This section is from the book "The Law Of Contracts", by William Herbert Page. Also available from Amazon: Commercial Contracts: A Practical Guide to Deals, Contracts, Agreements and Promises.
Provisions which restrict free competition of labor violate the spirit of the statute requiring bids to be let to the lowest bidder. A resolution of a municipality to exclude from competition all persons except those of a specified class is void.1 A provision that no alien or convict labor is to be employed,2 or that only citizen labor shall be used and that eight hours shall constitute a day's work,3 invalidates a contract if increasing or tending to increase the contract price. So a city cannot require a union label upon all printing done for it where competitive bidding is necessary,4 or that only union labor shall be used on public works.5 The result has been reached in some cases, however, that as such provision is invalid, it is to be regarded as simply void, and as it is presumed that all bidders ignored it, the contract is valid.6 Under some statutes provisions not unfavorable to the public may be inserted in the contract, though not in the specifications. Thus a contract has been held valid which contains a provision that no Chinamen shall be employed on the work, and that eight hours shall constitute a day's labor,7 or that no person who was not a citizen of the United States should be employed on the work in question,8 or that only citizens of the United States should be employed and that eight hours should constitute a day's work,9 where it is not shown that such provisions were known in advance, or considered in making bids; and therefore they did not increase the amount of such bids. Under statutes which require contracts to be let to the lowest bidder the proposals for bids cannot fix the price to be paid for labor,10 nor provide that all rock used must be dressed in the state,11 as such provisions restrict bidding. A provision agreeing to comply with an unconstitutional labor law has been held not to invalidate the contract if it does not increase the cost.12
2 Dean v. Charlton, 23 Wis. 590; 99 Am. Dec. 205 (contracts for Nicholson block paving).
3 Dean v. Borehsenius, 30 Wis. 236; Mills v. Charelton, 29 Wis. 400; 9 Am. Rep. 578.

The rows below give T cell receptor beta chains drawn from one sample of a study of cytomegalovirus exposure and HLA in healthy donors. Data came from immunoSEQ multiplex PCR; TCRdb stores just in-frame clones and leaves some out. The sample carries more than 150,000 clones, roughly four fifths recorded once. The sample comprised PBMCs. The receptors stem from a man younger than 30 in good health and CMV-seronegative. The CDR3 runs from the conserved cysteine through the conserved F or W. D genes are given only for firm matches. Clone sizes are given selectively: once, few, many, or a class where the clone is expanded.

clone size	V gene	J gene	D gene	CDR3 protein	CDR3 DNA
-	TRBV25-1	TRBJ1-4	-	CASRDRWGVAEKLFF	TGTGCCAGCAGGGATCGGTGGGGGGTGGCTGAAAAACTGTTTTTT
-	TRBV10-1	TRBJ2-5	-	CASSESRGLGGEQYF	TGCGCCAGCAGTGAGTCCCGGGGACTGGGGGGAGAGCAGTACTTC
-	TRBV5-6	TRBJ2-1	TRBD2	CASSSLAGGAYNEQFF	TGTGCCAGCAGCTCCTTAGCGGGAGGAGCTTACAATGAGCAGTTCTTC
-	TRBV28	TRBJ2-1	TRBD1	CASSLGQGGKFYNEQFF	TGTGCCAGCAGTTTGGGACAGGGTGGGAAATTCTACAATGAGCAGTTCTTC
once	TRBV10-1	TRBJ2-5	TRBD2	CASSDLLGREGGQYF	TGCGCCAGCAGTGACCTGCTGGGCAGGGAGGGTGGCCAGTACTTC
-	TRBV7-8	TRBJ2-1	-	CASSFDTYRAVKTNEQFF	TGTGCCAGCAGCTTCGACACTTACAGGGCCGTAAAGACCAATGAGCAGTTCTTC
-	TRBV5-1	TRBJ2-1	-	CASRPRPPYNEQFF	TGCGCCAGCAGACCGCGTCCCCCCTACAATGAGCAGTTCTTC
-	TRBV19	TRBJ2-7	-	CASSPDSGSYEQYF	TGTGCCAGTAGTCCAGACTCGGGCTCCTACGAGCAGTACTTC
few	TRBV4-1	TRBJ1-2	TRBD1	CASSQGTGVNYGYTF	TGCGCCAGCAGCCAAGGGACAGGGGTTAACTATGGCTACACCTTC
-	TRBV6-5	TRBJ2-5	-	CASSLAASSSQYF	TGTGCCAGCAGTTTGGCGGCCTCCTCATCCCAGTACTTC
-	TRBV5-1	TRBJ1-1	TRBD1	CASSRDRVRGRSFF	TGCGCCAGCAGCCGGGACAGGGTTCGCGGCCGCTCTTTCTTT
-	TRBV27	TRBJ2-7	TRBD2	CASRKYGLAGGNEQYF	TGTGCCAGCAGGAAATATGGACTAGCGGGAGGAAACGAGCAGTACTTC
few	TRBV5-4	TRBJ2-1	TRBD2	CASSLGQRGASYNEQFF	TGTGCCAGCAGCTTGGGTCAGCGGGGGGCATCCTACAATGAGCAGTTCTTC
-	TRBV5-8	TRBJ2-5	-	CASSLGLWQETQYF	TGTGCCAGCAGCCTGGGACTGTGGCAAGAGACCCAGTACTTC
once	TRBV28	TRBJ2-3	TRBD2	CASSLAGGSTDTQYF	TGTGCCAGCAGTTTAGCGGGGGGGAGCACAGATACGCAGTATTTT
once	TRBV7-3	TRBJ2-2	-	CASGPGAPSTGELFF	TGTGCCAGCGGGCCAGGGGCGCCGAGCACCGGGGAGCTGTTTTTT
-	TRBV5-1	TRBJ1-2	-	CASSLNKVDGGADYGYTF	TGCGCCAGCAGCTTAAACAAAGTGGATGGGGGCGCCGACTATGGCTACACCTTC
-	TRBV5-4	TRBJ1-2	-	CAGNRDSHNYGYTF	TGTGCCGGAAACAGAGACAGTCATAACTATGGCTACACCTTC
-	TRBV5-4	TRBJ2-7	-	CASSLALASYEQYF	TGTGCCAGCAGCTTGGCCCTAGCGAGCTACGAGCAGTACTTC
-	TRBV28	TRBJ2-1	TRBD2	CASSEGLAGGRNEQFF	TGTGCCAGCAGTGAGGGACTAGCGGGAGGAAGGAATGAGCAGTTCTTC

4 Nicolson Pavement Co. v. Painter, 35 Cal. 699; Fineran v. Paving Co., - Ky. - ; 76 S. W. 415. (Bituminous macadam) ; Burgess v. Jefferson, 21 La. Ann. 143 (Nicolson pavement).
5 Field v. Paving Co., 117 Fed. 925; Verdin v. St. Louis, 131 Mo. 26; 33 S. W. 480; 36 S. W. 52.
6 Fishburn v. Chicago, 171 111. 338; 63 Am. St. Rep. 336; 39 L. R. A. 482; 49 N. E. 532. (Asphaltum was required from Pitch Lake, Island of Trinidad.)
7 Smith v. Improvement Co., 161 N. Y. 484; 55 N. E. 1077. (Specifications for "vitrified paving brick manufactured by" a specified manufacturer.)
8 That they can. Mulrein v. Kalloch, 61 Cal. 522. That they cannot. Tucker v. Newark, 19 Ohio C. C. 1; 10 Ohio C. D. 437.
9 That bids should be advertised for. Worthington v. Boston, 41 Fed. 23; Newark v. Bonnell, 57 N. J. L. 424; 51 Am. St. Rep. 609; 31 Atl. 408; Ricketson v. Milwaukee, 105 Wis. 591; 47 L. R. A. 685; 81 N. W. 864. That advertising in such eases is "not only a farcical but also a hazardous proceeding." See Baird v. Mayor, etc., of New York, 96 N. Y. 567, 587.
1 Paterson Chronicle Co. v. Pater-son, 66 N. J. L. 129; 48 Atl. 589.
- Inge v. Board of Public Works, 135 Ala. 187; 93 Am. St. Rep. 20; 33 So. 678.
3 Glover v. People, 201 111. 545; 66 N. E. 820 (attack on validity of assessment).
4 City of Atlanta v. Stein, 111 Ga. 789; 51 L. R. A. 335; 36 S. E. 932; Holden v. Alton, 179 111. 318; 53 N. E. 556; Adams v. Brenan, 177 111. 194; 69 Am. St. Rep. 222; 42 L. R. A. 718; 52 N. E. 314; Marshall & Bruce Co. v. Nashville, - Tenn. - ; 71 S. W. 815. See also Sec. 440.
5 Fiske v. People, 188 111. 206; 52 L. R. A. 291; 58 N. E. 985.
6 Marshall & Bruce Co. v. Nashville, - Tenn. - ; 71 S. W. 815.
7 Hellman v. Similiters, 114 Cal. 141; 44 Pac. 915; affirmed in banc, 114 Cal. 136; 45 Pac. 1057.
8 Hamilton v. People, 194 111. 133; 62 N. E. 533.
9 De Wolf v. People, 202 111. 7S; 66 N. E. 868; (attack on assessment); Wells v. Raymond, 201 111. 435; 66 N. E. 210 (objection by property owner).
10 Frame v. Felix, 167 Pa. St. 47; 27 L. R. A. 802: 31 Atl. 375.